Big data constitutes diverse datasets, which can be anything from expanded datasets to social media data. The granularity of data has the potential to give insights into a variety of predicted behaviours and incidents. Given that insurance is based on predicting how risk is realised, having access to big data has the potential to transform the entire insurance production process.

    However, the granularity of data can also lead to the furthering of risk classification, where insurance premium is set based on a group of people who have similar risk profiles. The more detailed sets of data permits the fine-tuning of risk classification, which could lead to decrease of premiums for some consumers on the one hand and exclusion from insurance offerings for other consumers on the other.

    Due to machine learning, AI has the potential to learn and adapt in a way that conventional machines were not able to, and are able to enhance their performance with more data. It could be adopted for a wide range of processes and decision making in insurance production.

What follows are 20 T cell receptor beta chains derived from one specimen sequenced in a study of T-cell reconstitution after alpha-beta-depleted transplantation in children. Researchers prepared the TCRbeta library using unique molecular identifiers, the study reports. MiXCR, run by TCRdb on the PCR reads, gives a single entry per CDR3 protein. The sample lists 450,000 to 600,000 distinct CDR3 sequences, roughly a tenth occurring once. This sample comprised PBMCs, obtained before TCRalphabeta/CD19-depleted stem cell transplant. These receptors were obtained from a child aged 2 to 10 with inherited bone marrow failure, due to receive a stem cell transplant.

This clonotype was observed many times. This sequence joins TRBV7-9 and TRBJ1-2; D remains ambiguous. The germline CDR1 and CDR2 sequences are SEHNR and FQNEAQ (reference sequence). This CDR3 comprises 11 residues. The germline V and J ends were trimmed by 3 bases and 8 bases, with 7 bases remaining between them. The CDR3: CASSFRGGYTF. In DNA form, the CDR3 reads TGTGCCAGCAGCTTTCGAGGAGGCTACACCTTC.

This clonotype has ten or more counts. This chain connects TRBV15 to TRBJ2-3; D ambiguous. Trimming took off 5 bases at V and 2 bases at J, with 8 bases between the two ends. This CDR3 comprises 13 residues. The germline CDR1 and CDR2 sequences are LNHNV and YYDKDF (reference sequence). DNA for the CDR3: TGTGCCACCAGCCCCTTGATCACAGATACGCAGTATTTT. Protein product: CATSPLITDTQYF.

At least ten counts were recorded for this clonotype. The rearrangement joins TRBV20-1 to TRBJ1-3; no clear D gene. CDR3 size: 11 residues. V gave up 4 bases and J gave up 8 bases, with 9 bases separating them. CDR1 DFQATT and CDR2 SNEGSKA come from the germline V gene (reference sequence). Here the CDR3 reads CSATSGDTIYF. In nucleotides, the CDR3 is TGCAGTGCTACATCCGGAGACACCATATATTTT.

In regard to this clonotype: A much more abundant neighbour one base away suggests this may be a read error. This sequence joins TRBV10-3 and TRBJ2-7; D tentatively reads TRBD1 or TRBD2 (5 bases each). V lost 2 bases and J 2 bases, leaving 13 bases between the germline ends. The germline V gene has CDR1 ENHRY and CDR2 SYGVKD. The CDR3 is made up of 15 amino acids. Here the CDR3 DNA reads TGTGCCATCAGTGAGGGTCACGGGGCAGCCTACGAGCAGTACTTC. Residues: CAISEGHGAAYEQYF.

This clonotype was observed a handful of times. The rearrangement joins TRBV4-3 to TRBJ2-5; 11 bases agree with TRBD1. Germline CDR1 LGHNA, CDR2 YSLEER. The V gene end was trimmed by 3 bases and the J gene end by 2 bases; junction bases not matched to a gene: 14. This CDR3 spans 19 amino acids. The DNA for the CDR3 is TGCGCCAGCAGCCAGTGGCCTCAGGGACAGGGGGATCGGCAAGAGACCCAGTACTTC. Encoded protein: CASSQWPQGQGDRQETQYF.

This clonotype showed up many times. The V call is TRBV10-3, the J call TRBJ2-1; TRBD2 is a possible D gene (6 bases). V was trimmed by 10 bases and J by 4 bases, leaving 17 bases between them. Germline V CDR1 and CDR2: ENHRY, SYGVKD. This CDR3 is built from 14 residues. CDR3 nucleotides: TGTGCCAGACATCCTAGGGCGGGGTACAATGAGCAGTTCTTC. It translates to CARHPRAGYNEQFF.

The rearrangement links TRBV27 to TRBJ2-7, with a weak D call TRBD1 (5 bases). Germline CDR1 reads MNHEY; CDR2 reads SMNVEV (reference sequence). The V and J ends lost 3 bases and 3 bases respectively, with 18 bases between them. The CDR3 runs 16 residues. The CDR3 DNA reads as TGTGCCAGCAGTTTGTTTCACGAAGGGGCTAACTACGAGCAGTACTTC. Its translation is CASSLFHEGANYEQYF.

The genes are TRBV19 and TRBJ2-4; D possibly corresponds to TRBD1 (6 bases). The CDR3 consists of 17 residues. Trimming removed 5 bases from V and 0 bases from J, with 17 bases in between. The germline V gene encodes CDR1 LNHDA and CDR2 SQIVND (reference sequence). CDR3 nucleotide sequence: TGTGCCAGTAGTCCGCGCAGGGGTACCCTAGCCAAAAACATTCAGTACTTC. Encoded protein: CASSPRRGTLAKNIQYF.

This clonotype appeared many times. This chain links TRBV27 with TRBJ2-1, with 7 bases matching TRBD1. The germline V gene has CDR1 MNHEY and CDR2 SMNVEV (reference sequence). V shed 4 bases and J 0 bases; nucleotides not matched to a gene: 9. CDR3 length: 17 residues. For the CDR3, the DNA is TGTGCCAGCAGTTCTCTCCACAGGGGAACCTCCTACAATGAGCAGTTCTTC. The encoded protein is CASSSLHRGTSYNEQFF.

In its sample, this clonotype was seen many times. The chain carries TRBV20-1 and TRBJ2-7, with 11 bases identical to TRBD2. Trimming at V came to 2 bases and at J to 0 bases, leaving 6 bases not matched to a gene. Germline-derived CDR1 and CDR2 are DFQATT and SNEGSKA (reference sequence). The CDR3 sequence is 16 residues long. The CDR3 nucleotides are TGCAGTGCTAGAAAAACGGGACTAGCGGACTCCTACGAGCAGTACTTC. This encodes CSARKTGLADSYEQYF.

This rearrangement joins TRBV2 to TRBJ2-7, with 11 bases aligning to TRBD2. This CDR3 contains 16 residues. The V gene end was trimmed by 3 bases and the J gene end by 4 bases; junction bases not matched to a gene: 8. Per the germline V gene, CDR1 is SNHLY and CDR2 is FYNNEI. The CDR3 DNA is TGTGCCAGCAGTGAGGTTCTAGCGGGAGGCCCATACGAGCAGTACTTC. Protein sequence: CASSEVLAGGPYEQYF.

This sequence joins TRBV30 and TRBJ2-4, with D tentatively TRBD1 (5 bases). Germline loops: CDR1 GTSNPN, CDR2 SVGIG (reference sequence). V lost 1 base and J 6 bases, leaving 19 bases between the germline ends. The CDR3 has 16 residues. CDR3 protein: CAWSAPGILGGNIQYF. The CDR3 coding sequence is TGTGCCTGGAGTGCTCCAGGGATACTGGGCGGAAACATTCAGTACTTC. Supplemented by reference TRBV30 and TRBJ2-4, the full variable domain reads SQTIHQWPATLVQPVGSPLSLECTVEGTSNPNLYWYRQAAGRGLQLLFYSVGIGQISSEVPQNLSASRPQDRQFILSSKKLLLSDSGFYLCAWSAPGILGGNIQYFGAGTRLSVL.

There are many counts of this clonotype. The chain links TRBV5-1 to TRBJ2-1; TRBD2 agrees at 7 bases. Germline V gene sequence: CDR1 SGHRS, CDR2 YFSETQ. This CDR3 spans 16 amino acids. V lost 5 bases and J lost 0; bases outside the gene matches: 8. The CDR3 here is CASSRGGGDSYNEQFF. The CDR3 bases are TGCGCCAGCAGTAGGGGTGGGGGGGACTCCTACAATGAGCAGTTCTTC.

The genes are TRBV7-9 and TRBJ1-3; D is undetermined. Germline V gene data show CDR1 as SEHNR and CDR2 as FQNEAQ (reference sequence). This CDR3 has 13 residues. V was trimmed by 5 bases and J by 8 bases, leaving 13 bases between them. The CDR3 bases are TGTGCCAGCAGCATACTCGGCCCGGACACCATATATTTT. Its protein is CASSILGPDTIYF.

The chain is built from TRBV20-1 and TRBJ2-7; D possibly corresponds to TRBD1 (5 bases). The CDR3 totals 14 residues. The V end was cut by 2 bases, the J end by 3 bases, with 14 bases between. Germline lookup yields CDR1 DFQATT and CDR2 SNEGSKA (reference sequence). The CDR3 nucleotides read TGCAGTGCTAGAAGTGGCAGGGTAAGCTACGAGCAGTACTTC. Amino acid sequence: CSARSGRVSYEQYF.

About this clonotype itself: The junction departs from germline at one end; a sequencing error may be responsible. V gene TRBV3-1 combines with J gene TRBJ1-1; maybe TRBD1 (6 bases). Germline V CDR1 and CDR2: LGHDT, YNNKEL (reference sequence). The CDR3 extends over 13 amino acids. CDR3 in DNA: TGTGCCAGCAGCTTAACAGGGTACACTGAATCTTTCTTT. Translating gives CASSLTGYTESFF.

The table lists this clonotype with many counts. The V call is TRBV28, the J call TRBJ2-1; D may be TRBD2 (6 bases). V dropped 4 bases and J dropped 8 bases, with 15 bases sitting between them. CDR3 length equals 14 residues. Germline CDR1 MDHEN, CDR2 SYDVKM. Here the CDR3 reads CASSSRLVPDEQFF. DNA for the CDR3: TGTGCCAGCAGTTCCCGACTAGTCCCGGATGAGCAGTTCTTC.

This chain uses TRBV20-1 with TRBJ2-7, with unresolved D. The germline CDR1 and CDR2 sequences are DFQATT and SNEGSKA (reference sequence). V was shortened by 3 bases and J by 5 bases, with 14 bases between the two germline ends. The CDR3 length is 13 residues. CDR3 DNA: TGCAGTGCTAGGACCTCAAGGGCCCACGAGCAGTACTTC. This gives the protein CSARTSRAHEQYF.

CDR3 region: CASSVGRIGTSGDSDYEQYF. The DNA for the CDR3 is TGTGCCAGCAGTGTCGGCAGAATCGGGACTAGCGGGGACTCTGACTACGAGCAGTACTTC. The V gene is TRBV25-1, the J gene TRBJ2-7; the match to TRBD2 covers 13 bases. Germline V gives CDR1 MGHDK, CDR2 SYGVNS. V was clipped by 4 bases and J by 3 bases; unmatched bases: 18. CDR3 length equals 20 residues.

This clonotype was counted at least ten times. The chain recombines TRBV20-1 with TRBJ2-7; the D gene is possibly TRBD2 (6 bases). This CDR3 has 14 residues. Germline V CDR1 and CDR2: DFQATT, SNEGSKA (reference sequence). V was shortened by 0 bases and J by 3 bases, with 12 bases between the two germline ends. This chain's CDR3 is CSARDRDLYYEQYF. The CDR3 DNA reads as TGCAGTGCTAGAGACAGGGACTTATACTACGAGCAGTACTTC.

The OECD adopted the Recommendation on Artificial Intelligence in May 2019, and the European Commission’s Independent High-Level Expert Group on Artificial Intelligence (HLAG AI) published the Ethics Guidelines for Trustworthy AI in April 2019. Both international guidance provide valuable recommendations in terms of what areas of AI should be monitored and regulated, and provide some practical insights into what areas regulators and supervisors should be discussing on.

    There are number of policy areas in which policymakers may consider action in the insurance sector in relation to big data and AI:

     The insurance sector should be encouraged to engage actively with big data and AI, and regulatory sandboxes or innovation hubs could be one way to support this. In addition, addressing the skill shortage will be important for both the regulator and the insurance industry as it becomes an increasingly mainstream process.

     Insurance regulators and supervisors should strive to keep abreast of developments in big data and AI--including general regulation in these areas as well as cooperate with the relevant competent authorities for privacy and data protection, where needed, and explainable AI-- to ensure that the appropriate action can be taken when necessary, in a timely manner.

  •  7